So I started to dig a bit and quickly found some diasporic patterns of both Black and Asian communities and their influential presence in the UK during the time period which Downtown Abbey is set. In her article for “History Today,” Barbara Bush writes,

But during the First World War the influx of coloured colonial seamen, munitions workers and others substantially increased the numbers of the British ‘coloured’ population. In the aftermath of the war, British white liberals – the section of the community with a broad sympathy towards the problems of blacks which stretched back in the liberal, humanitarian tradition to the abolitionists – were confronted for the first time with a sizeable domestic ‘race problem’. From this time an embryonic form of the modern concept of race relations began to emerge.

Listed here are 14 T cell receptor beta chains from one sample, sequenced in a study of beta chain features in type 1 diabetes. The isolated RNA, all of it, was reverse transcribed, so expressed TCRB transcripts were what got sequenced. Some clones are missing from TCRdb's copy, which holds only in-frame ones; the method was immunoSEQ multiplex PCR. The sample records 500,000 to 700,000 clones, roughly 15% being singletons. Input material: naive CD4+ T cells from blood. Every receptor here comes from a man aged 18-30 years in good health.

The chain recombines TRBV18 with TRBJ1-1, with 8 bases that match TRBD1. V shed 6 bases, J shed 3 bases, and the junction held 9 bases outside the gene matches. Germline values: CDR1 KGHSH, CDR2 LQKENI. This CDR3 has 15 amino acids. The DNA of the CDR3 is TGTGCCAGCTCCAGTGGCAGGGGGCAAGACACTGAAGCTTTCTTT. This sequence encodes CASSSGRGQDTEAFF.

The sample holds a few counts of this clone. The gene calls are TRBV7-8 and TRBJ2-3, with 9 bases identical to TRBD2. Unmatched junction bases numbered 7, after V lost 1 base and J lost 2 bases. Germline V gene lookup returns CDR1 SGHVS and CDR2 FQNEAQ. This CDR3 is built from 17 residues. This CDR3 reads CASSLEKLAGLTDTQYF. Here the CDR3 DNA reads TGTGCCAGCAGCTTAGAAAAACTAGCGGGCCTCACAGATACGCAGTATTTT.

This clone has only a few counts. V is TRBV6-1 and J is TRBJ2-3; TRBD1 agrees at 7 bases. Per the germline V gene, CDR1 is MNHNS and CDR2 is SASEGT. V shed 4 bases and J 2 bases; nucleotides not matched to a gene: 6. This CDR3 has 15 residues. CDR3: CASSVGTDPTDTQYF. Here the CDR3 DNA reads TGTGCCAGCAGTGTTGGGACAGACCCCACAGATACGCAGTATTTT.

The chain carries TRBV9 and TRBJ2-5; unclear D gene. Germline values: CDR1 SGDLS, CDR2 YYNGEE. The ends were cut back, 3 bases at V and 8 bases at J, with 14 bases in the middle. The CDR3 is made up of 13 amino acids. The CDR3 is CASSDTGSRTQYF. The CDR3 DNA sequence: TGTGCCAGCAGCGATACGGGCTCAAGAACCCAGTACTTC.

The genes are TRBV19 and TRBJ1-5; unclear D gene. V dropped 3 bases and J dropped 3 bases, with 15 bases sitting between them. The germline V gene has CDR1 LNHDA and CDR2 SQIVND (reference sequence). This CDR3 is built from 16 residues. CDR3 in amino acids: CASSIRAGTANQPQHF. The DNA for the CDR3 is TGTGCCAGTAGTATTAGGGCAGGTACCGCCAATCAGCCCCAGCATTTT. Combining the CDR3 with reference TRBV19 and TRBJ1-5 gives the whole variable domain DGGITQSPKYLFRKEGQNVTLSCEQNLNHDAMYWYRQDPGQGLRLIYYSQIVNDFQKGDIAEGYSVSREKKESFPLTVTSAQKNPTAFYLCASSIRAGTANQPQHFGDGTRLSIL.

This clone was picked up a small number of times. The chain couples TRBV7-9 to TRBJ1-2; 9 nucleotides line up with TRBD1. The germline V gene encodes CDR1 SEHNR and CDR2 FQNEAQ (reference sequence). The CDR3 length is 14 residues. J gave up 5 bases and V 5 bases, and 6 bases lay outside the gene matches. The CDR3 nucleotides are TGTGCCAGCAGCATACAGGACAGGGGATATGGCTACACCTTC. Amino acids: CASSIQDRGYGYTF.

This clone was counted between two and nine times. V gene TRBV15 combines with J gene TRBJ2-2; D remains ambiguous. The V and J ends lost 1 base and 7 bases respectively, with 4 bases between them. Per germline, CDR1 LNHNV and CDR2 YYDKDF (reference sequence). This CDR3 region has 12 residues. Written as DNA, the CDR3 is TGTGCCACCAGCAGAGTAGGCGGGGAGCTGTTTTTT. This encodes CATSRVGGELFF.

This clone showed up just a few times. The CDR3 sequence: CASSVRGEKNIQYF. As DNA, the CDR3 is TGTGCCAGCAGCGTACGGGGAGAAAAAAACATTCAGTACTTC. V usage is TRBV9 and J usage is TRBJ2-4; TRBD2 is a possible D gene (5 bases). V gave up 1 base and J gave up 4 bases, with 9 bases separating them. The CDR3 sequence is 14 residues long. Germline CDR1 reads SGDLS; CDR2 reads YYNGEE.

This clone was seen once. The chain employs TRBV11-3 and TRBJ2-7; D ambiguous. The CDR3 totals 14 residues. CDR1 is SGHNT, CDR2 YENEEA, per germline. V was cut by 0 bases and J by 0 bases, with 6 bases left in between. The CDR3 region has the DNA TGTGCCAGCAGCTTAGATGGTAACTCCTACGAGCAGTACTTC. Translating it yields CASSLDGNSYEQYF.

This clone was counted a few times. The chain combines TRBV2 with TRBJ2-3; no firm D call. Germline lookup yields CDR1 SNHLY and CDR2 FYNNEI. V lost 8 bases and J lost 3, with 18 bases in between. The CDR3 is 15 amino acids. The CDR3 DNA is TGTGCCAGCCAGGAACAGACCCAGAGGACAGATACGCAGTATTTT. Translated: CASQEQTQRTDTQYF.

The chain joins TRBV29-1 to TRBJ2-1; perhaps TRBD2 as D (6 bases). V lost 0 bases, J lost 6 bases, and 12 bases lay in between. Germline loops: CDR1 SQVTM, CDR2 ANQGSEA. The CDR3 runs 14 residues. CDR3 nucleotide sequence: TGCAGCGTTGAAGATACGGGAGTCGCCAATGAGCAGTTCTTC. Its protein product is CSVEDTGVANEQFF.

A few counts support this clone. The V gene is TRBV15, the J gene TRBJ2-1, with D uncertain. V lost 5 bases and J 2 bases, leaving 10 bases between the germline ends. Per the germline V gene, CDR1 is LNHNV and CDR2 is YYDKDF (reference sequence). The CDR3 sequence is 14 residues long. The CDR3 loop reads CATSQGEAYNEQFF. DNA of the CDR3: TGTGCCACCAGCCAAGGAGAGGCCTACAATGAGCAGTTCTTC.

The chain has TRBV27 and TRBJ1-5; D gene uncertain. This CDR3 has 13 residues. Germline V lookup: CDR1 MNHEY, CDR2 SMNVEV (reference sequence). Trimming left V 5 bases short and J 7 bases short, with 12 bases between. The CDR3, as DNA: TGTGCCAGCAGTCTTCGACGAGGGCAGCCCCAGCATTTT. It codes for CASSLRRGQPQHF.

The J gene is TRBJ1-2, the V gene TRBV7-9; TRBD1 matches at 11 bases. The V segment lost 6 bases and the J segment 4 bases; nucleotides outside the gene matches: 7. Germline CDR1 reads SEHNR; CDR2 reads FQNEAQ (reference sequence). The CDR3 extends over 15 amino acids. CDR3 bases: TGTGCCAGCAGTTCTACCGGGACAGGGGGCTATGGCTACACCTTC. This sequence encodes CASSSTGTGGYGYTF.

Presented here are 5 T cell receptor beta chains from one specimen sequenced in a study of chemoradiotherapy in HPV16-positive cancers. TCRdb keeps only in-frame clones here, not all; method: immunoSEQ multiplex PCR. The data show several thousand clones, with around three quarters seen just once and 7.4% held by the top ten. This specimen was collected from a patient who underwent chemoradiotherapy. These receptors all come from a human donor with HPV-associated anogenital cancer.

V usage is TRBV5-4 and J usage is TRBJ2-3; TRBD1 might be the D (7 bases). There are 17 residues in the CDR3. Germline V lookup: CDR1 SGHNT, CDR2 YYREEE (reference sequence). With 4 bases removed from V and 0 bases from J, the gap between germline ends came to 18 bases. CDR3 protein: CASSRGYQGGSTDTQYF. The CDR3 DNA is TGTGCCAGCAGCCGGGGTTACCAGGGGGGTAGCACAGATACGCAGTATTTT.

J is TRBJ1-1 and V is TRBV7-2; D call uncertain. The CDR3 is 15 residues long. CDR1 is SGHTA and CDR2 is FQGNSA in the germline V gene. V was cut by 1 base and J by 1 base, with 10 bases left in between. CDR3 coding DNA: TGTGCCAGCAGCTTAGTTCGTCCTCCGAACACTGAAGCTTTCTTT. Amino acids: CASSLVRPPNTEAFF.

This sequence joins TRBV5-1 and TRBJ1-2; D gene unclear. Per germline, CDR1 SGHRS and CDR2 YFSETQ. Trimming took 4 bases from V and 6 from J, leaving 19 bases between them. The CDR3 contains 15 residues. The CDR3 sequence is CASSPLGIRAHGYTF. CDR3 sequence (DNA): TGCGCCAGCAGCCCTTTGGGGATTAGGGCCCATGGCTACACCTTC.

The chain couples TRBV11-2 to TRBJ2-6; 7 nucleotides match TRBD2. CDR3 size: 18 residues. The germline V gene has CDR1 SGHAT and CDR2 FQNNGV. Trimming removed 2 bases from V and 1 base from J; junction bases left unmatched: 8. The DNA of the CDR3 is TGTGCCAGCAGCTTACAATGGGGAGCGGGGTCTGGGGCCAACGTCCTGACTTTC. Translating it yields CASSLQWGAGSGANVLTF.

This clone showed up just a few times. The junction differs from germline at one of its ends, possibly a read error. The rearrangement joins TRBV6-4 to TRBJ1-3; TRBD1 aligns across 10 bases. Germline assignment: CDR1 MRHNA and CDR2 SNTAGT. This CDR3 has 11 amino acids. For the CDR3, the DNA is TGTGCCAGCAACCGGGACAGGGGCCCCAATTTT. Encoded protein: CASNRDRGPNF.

She goes on to detail legislation that the UK government drafted and eventually passed as a response to such riots in 1920 and 1925. I don’t know exactly what Neame’s definition of multiculturalism is, but I think once your government starts making legislative responses to race relations in your country, we’re pretty much there. You might be tempted to clarify on behalf of Neame that of course he meant that Yorkshire country estates were not multicultural in 1920. But he didn’t. And in one, sweeping, justifying excuse of a statement, he effaced centuries of pluralistic communities in the UK, despite the fact that the UK government hired its first Black British employee in 1786, that interracial marriage was happening about that time as well, and that Black and White communities were actually coming together in poverty in the 1800s.